Seven years ago, I lost my younger brother and grief came thundering in. The pit was deep, the trial long, and the accompanying feelings were formidable. After the fog began to clear, I was reminded of a passage from Luke that the Lord gave me right before my brother passed away.
“As the Father has loved me, I have also loved you. Remain in my love” (John 15:9).
When I became a mom to my first child, I was proud. I felt competent as a mother. My daughter, as a baby, was easy going, slept a lot, and had a good routine. I felt like I could handle life. Then I had my son.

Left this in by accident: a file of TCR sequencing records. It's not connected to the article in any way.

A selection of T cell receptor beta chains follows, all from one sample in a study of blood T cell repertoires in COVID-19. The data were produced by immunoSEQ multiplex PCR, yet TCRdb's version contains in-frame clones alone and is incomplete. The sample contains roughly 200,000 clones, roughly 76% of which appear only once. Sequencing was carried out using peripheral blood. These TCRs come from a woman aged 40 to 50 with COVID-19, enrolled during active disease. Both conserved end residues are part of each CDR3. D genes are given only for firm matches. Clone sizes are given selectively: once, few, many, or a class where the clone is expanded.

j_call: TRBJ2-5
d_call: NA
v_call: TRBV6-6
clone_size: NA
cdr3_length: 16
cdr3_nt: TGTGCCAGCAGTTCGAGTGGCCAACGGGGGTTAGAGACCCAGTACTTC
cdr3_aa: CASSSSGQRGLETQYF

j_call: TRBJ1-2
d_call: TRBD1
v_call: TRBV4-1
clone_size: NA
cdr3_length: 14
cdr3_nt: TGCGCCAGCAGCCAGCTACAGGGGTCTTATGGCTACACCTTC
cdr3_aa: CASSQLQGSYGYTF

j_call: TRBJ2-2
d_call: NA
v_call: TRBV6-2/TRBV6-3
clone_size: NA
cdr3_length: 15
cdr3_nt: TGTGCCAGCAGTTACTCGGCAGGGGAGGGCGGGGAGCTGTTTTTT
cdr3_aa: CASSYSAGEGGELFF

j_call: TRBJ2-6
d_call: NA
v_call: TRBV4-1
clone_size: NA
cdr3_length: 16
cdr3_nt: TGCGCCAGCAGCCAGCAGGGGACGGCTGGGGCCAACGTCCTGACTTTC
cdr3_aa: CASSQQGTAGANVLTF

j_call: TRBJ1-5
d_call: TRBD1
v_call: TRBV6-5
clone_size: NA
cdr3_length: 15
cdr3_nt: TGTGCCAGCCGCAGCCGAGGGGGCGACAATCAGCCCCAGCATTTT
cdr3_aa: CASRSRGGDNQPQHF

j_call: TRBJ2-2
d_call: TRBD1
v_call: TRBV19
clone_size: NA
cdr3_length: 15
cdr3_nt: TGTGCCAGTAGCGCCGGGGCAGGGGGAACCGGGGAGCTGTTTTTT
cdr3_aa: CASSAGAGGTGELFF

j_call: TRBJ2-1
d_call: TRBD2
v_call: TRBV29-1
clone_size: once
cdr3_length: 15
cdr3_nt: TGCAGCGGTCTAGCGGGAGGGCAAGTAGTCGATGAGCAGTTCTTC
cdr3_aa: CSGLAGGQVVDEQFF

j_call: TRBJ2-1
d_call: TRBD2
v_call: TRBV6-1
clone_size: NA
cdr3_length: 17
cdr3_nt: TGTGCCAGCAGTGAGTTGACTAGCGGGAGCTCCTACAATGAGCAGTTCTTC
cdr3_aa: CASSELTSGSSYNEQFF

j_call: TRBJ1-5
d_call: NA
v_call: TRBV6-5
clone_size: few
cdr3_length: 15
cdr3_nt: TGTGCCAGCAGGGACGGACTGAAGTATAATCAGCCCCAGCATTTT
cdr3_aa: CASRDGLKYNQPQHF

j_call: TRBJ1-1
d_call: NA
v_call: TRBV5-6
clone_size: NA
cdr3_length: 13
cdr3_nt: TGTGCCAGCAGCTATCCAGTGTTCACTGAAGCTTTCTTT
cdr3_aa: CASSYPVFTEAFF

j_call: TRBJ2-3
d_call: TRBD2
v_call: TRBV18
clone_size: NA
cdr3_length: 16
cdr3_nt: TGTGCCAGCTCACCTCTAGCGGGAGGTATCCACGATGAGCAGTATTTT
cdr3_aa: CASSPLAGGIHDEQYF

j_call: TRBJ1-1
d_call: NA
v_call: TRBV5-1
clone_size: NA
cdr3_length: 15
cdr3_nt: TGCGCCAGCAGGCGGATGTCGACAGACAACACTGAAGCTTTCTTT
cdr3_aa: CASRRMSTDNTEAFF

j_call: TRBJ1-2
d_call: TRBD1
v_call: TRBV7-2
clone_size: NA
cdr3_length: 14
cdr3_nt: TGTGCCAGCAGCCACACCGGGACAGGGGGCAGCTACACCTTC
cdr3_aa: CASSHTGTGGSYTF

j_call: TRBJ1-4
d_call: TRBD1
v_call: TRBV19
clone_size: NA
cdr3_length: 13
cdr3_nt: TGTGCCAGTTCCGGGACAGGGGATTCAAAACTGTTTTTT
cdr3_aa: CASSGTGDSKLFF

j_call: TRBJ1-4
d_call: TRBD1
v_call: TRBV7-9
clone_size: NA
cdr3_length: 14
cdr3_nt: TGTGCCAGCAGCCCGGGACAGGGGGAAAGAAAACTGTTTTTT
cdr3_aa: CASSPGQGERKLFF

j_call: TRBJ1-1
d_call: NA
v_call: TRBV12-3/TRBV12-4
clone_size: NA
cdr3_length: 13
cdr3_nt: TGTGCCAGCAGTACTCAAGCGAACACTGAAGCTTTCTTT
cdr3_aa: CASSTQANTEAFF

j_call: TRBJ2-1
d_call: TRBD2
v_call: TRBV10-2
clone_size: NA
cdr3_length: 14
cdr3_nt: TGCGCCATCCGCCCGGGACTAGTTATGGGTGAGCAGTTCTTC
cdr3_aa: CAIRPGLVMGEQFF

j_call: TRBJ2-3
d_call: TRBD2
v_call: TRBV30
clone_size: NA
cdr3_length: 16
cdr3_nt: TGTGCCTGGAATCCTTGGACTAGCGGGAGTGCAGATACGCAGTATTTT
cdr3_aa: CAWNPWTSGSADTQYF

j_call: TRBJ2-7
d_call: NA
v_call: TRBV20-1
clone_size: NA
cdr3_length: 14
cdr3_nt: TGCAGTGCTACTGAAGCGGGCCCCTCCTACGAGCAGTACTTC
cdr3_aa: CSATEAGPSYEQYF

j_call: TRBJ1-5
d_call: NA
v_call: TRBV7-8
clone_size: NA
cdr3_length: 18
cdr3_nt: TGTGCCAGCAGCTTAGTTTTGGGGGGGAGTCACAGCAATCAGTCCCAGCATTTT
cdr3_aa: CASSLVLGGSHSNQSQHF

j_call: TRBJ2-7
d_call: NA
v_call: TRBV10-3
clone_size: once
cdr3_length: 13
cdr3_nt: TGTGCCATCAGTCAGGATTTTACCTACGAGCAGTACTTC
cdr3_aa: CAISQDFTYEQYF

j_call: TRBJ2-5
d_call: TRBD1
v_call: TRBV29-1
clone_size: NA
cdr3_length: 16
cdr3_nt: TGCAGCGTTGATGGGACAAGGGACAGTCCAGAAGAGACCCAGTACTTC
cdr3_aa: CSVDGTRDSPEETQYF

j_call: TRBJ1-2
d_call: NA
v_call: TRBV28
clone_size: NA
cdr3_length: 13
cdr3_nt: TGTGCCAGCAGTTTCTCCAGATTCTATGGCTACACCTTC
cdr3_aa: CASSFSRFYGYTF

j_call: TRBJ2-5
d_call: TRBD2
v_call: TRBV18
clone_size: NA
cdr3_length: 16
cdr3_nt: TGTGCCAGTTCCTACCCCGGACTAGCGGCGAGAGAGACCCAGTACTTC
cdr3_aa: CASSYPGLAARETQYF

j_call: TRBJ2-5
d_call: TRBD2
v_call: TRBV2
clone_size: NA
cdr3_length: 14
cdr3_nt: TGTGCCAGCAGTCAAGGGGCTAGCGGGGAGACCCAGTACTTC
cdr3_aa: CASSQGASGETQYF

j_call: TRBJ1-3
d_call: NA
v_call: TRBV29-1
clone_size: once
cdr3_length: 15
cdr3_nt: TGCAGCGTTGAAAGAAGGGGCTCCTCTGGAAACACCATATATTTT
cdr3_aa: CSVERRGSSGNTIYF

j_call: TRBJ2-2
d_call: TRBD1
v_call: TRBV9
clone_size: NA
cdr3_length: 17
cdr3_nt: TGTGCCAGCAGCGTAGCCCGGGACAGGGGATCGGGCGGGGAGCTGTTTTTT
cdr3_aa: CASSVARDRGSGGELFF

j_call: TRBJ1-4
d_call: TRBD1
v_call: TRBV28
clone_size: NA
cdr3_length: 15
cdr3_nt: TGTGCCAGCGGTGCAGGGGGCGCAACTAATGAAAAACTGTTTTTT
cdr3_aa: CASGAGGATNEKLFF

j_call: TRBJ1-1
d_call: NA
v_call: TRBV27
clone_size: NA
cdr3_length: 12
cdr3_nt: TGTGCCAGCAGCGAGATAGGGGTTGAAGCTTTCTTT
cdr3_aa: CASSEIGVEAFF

During the Last Supper, Jesus “came to Simon Peter, who said to him, ‘Lord, do you wash my feet?’ Jesus answered him, ‘What I am doing you do not understand now, but afterward you will understand.’ Peter said to him, ‘You shall never wash my feet.’
During our recent study of John in our women’s ministry Bible studies, John 11:5-6 stood out to me in a particular way: “Now Jesus loved Martha and her sister and Lazarus. So, when he heard that Lazarus was ill, he stayed two days longer in the place where he was.”
Why do fears that are small in the daytime terrorize us in the midnight hours? Why do we call trials “dark times” and depressing thoughts “dark thoughts”? Why do prisoners say that the worst part of solitary confinement is the darkness?